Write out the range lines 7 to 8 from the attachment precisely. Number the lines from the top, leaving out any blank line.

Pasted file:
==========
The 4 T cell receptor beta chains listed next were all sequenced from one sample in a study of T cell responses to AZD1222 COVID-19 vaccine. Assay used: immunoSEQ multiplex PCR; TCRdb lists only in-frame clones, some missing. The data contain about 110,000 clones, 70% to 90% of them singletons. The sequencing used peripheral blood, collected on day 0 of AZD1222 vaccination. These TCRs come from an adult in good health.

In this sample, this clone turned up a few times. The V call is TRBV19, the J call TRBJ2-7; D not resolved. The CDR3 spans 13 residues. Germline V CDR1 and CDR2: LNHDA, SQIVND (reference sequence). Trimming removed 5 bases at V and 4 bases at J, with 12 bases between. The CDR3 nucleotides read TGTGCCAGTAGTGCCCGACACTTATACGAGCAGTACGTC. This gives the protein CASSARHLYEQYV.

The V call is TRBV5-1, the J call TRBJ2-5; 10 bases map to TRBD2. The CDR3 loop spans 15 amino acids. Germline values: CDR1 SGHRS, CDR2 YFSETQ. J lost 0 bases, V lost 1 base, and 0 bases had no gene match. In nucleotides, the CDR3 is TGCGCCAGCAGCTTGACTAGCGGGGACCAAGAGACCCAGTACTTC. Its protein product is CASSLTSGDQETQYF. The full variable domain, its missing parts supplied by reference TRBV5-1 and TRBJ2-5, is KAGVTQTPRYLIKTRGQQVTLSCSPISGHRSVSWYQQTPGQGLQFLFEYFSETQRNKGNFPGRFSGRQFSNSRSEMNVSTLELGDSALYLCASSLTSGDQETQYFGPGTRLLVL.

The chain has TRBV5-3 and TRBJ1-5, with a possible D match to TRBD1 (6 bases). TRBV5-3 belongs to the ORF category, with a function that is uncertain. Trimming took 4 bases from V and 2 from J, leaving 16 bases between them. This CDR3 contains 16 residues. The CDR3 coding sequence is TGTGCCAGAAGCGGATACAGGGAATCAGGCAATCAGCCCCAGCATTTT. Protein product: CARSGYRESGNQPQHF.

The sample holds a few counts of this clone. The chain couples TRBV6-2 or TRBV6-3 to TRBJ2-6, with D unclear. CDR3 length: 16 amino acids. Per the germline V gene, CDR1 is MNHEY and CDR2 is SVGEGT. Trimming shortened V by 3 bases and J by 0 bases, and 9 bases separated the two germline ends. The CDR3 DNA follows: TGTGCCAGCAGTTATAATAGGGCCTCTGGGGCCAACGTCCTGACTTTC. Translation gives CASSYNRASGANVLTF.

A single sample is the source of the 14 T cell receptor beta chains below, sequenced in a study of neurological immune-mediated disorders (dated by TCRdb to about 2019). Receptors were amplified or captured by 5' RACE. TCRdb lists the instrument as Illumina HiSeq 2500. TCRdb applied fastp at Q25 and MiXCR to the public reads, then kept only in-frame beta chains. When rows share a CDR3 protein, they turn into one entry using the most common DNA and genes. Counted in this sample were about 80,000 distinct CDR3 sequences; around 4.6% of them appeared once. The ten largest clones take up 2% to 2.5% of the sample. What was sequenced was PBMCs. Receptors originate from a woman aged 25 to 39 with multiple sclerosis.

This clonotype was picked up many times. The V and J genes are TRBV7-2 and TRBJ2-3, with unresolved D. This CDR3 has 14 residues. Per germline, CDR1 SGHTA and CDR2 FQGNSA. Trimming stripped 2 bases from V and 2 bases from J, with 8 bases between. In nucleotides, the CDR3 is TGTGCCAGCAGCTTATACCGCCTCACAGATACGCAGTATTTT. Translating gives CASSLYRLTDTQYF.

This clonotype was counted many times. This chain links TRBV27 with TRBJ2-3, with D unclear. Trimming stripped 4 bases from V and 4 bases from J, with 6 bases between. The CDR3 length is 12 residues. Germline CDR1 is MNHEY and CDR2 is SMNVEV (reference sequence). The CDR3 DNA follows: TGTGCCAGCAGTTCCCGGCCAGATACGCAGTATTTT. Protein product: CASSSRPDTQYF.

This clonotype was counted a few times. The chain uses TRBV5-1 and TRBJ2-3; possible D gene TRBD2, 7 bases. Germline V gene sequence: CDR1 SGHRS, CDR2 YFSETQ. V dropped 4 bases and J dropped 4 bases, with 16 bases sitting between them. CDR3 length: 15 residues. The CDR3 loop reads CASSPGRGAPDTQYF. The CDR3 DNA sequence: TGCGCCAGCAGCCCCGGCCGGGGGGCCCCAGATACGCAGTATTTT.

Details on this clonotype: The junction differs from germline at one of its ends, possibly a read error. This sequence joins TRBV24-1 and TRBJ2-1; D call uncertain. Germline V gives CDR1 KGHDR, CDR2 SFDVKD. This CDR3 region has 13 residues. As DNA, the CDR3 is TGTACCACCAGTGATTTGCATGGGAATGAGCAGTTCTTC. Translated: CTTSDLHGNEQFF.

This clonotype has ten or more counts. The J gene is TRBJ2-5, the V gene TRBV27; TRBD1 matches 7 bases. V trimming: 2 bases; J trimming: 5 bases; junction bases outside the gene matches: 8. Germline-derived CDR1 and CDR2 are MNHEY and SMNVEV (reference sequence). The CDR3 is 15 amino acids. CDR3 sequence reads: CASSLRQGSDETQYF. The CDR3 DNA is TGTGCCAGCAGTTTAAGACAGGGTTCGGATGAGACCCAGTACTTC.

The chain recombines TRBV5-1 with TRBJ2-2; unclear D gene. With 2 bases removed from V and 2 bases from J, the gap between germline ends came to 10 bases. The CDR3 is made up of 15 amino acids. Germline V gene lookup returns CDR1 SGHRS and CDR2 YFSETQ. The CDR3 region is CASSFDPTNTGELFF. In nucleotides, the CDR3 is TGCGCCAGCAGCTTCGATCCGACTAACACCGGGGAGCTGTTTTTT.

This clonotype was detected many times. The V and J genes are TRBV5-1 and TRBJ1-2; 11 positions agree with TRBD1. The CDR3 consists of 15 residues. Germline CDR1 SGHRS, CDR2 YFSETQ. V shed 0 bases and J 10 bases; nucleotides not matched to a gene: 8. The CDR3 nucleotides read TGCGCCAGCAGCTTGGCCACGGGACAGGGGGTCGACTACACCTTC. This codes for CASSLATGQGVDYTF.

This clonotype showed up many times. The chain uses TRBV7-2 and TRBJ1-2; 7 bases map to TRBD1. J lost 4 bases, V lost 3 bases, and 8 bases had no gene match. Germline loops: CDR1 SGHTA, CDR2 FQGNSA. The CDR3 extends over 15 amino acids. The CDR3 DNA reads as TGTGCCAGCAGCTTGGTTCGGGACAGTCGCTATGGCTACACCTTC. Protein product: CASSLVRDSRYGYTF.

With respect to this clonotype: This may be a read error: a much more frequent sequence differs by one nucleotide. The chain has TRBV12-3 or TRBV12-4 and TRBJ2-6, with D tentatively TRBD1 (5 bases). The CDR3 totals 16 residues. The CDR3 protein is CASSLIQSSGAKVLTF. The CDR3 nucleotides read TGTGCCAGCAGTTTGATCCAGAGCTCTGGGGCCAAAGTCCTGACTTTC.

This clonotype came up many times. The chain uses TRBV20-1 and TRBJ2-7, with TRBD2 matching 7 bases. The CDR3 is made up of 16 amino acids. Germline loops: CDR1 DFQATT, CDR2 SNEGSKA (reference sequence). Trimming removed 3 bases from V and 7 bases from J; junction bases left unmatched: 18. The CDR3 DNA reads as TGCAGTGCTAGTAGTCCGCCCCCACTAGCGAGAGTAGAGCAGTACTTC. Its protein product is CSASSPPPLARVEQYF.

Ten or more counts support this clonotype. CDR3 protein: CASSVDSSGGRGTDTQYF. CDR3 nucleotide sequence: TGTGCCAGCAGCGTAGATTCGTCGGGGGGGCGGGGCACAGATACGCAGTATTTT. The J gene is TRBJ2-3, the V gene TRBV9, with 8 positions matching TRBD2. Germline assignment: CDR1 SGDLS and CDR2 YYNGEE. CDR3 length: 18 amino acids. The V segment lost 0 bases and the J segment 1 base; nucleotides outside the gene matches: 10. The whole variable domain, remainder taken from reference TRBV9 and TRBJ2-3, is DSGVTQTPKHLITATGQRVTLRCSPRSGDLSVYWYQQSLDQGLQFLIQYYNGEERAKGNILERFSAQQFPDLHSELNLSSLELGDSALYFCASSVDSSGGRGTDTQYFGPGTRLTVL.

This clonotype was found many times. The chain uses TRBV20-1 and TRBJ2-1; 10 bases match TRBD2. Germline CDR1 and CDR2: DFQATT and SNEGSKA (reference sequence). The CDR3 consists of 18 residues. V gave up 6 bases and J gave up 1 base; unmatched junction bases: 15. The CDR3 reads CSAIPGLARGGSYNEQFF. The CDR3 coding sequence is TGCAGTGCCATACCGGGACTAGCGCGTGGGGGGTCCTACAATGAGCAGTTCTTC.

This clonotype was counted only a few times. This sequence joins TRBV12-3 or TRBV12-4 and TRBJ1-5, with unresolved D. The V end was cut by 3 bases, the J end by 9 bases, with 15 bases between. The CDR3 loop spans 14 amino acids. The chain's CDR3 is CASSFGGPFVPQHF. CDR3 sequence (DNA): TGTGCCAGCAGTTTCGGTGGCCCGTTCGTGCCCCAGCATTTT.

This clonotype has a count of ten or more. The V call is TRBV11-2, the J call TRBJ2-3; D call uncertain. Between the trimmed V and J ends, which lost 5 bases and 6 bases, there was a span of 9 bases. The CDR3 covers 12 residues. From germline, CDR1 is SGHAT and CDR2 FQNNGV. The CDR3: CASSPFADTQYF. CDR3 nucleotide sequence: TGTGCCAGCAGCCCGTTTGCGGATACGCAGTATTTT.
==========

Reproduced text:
This clonotype was picked up many times. The V and J genes are TRBV7-2 and TRBJ2-3, with unresolved D. This CDR3 has 14 residues. Per germline, CDR1 SGHTA and CDR2 FQGNSA. Trimming stripped 2 bases from V and 2 bases from J, with 8 bases between. In nucleotides, the CDR3 is TGTGCCAGCAGCTTATACCGCCTCACAGATACGCAGTATTTT. Translating gives CASSLYRLTDTQYF.

This clonotype was counted many times. This chain links TRBV27 with TRBJ2-3, with D unclear. Trimming stripped 4 bases from V and 4 bases from J, with 6 bases between. The CDR3 length is 12 residues. Germline CDR1 is MNHEY and CDR2 is SMNVEV (reference sequence). The CDR3 DNA follows: TGTGCCAGCAGTTCCCGGCCAGATACGCAGTATTTT. Protein product: CASSSRPDTQYF.